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ARTISTS MENTIONED IN THIS ARTICLE
Fernando Suárez Paz
n 1999 there will be celebrated forty years of the creation of “
´s most representative work. Composed in 1959, moved by his father´s death, it would become a classic. Its author, of a prolific oeuvre as composer, has compositions more important and of higher value, but Adiós Nonino is and will be, forever, a synonym of Piazzolla.
«Every composer, no matter how vast his production, always has some work which, although not being the most perfected, is the one which defines his style. In it, by an exact and harmonic conjunction of certain values, the composer has externalized his sensitivity, has disclosed his roots, evidencing his knowledge and developed his creative capacity, achieving in that synthesis the identity of all his labor.
«Reasons of impact on popular liking, the acceptance and the incitement which it provokes on the players that, when including it in their repertories, create the essential channels to strive for the necessary diffusion and make that that composition stays forever in the ears and the emotion of wide audiences.
«Besides the technical and aesthetic values, the truth is that through all that context, a specific work of composition ends being, for its author, a kind of summary of his artistic personality.»
And this concept which I have put in writing in my work about
(GraFer, Chivilcoy, 1995), can be applied with accuracy and conviction to the piece which best identifies Piazzolla all over the world and in every level: “
His output as composer, profuse, meritorious and varied, inside and outside tango, since he experienced in compositions made according to other structures of European character, shows us works of great trascendence. But I guess that “
” is and will be forever —I repeat— a synonym of Piazzolla. Even when interpreted by orchestras within a style more traditional, like the impeccable version recorded by
, or like the one we recently listened in Chivilcoy by the chamber trio led by the cellist Diego Sánchez, especially arranged by
” was composed around 1959, when Astor was on a tour of Central America. Then he had the news of the sudden death of his father, don Vicente Piazzolla, who was called Nonino.
Just arrived from New York, returning from that tour, at a time of deep sadness, of financial difficulties —due to his trip to the North which had resulted a failure, as a failure also was his intent to impose jazz-tango on the public—, now his father's death was added, far away, in Argentina. Then he wrote “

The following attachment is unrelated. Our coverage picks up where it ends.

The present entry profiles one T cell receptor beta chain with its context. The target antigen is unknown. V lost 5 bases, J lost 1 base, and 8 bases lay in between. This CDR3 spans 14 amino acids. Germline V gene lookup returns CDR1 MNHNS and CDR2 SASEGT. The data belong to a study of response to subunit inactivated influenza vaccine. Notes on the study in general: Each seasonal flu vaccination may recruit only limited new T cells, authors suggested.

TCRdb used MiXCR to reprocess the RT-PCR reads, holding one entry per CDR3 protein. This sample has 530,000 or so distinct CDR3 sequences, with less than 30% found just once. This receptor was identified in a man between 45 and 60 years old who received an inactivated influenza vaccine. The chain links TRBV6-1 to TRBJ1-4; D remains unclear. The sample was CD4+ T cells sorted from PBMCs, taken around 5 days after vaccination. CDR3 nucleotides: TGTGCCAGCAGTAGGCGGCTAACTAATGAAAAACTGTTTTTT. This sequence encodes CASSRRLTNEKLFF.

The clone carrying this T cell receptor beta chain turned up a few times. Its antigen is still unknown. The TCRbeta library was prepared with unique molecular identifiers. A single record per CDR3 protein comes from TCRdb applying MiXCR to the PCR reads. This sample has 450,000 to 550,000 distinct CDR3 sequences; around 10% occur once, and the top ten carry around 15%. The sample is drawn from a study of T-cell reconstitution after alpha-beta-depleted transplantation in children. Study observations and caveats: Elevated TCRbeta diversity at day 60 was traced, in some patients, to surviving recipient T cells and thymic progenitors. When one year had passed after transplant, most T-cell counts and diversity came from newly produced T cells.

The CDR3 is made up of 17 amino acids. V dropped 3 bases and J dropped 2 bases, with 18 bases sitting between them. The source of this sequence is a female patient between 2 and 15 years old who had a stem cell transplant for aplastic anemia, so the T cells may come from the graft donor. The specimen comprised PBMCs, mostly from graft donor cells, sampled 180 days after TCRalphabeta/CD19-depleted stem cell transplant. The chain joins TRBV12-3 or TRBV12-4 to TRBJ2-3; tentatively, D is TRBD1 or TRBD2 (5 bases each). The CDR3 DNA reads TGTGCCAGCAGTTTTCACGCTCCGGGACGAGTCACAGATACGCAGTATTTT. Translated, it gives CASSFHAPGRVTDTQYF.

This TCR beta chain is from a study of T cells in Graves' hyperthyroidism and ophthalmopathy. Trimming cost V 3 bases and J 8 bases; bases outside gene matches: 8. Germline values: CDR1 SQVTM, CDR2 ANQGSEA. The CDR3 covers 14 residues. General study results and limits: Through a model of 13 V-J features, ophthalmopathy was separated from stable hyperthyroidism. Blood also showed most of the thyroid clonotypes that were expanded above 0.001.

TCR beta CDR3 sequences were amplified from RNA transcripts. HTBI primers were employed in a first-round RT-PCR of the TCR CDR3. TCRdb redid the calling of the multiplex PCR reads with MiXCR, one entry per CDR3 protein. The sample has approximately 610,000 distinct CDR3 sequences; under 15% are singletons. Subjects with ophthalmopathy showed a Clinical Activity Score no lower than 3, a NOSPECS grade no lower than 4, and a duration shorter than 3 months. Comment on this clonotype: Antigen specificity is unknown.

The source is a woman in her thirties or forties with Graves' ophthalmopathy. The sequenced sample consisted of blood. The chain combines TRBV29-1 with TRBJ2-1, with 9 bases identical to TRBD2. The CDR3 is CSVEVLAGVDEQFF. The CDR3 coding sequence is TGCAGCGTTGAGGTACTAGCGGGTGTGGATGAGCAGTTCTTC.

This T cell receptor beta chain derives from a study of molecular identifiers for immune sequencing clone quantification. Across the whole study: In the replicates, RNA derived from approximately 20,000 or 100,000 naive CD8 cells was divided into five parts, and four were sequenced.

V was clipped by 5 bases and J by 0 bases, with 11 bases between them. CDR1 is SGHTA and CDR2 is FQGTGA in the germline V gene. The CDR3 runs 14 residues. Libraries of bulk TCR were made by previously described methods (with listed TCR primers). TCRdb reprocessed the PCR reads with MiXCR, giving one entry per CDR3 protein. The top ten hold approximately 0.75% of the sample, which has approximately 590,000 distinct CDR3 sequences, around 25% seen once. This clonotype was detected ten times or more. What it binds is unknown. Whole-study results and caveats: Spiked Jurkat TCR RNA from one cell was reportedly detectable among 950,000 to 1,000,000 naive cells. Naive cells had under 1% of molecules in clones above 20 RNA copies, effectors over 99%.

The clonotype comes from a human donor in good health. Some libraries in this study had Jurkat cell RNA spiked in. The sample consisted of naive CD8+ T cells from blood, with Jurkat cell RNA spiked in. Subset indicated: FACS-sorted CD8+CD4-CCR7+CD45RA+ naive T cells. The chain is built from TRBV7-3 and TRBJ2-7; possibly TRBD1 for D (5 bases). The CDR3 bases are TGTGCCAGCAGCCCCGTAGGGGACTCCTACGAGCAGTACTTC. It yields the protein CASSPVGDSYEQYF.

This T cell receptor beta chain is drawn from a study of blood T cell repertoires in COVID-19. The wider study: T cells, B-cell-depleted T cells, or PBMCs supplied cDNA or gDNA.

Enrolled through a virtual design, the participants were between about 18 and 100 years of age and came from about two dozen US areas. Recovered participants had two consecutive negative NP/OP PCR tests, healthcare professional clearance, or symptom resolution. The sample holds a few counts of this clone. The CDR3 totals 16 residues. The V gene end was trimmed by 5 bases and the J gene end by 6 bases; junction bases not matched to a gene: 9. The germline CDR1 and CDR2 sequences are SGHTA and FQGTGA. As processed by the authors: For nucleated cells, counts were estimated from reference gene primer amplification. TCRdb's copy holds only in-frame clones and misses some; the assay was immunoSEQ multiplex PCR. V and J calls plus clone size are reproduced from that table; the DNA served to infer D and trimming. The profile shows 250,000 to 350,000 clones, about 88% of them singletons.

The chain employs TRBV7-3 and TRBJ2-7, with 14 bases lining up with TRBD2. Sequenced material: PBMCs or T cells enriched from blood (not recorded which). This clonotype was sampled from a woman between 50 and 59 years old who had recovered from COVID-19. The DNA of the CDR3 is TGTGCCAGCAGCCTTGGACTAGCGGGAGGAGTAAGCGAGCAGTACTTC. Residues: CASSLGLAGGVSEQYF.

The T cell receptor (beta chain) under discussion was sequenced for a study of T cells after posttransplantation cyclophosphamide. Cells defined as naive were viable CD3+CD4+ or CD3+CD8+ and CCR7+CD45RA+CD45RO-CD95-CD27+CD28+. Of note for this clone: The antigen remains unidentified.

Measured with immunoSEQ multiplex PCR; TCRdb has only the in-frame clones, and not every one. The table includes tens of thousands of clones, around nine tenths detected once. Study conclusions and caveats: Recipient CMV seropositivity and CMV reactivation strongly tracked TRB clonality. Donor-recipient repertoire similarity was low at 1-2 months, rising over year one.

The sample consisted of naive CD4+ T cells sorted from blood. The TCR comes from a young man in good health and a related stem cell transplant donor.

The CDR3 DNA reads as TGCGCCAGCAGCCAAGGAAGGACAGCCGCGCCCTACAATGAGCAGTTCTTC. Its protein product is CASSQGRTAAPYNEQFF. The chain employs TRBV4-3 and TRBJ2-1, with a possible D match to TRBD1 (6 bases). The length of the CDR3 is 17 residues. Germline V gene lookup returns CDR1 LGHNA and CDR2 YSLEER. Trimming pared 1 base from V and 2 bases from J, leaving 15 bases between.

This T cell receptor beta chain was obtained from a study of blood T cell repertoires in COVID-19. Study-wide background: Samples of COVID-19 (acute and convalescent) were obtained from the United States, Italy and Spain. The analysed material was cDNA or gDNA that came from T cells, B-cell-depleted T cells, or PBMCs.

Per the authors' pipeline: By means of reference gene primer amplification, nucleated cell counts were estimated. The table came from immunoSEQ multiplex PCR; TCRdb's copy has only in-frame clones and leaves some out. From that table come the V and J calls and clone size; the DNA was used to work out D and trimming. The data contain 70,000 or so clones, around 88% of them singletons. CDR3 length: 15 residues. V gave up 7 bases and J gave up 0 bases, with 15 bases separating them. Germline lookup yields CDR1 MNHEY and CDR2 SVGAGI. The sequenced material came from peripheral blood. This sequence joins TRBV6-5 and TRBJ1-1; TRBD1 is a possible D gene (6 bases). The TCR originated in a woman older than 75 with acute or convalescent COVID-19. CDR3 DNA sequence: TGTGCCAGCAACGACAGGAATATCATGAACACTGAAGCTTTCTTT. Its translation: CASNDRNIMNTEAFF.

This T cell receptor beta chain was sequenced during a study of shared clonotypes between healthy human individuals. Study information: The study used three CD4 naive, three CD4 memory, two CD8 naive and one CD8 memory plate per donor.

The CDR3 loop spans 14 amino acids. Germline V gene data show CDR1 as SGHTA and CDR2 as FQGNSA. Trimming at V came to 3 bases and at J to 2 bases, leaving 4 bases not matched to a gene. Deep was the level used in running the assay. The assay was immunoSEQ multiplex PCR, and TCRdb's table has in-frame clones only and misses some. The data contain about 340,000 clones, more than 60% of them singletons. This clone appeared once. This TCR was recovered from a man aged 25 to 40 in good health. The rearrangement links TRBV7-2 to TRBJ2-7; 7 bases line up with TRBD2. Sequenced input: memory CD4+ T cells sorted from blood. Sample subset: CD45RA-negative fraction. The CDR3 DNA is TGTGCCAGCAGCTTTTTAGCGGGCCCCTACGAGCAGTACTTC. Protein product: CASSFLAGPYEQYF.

”. Under the pressure of such a frame of mind the immortal notes spontaneously sprouted. He re-composed the early “Nonino”, a tango he had composed in París in 1954 (there is a recording of that work by
's orchestra, in July 1962), of which he kept the rhythmic part. He re-arranged the rest and added that long melodic fragment, with long and touching notes, where a deep, choked and anguished lament underlies.
The restrained weeping and the pain of a son, at such a distance, was expressed in this sad and distressed passage. In these two phrases of eight bars (four plus four), which are repeated forming a precious section of sixteen bars, is the authentic sense and justification of the piece.
The artist, without tears, cried that night, but through his art. And left for the history of Argentine music, one of his most beautiful and everlasting pages.
And like a true classic, a great number of recordings of it were made. Small groups, orchestras composed by numerous musicians, and soloists too, have produced the most varied versions of “
The first is by its composer with his quintet: Piazzolla on bandoneon, Jaime Gosis on piano, Quicho Díaz on double bass,
on electric guitar and
on violin, a group which recorded it for the Antar-Telefunken label (Montevideo), in the year 1960. And that melodic, touching passage of the composition, almost usually assigned to the strings —which are those most suited to express it—, was in charge of the remarkable interpretation of
, one of the best violinists in tango history. The sweetness of his sound, the finesse of his interpretation and his extraordinary sensitivity knew how to understand and express the message of pain that the author left implied on that theme, in an admirable way.
I think that that passage was never surpassed.
Fernando Suárez Paz
and many others have left beautiful recordings of that part. But —in my point of view, which surely will be objetionable—, I keep on saying that Bajour's bow, at least on that recording, is above them all.
This commentary does not pretend either to underestimate Piazzolla's irreproachable bandoneonistic display paraphrasing the same passage, or the pianistic labor by Jaime Gosis, but I stick to my concept and my ear: that of
Published in Tango and Lunfardo # 148, Year XVII, Chivilcoy, January 16, 1999.
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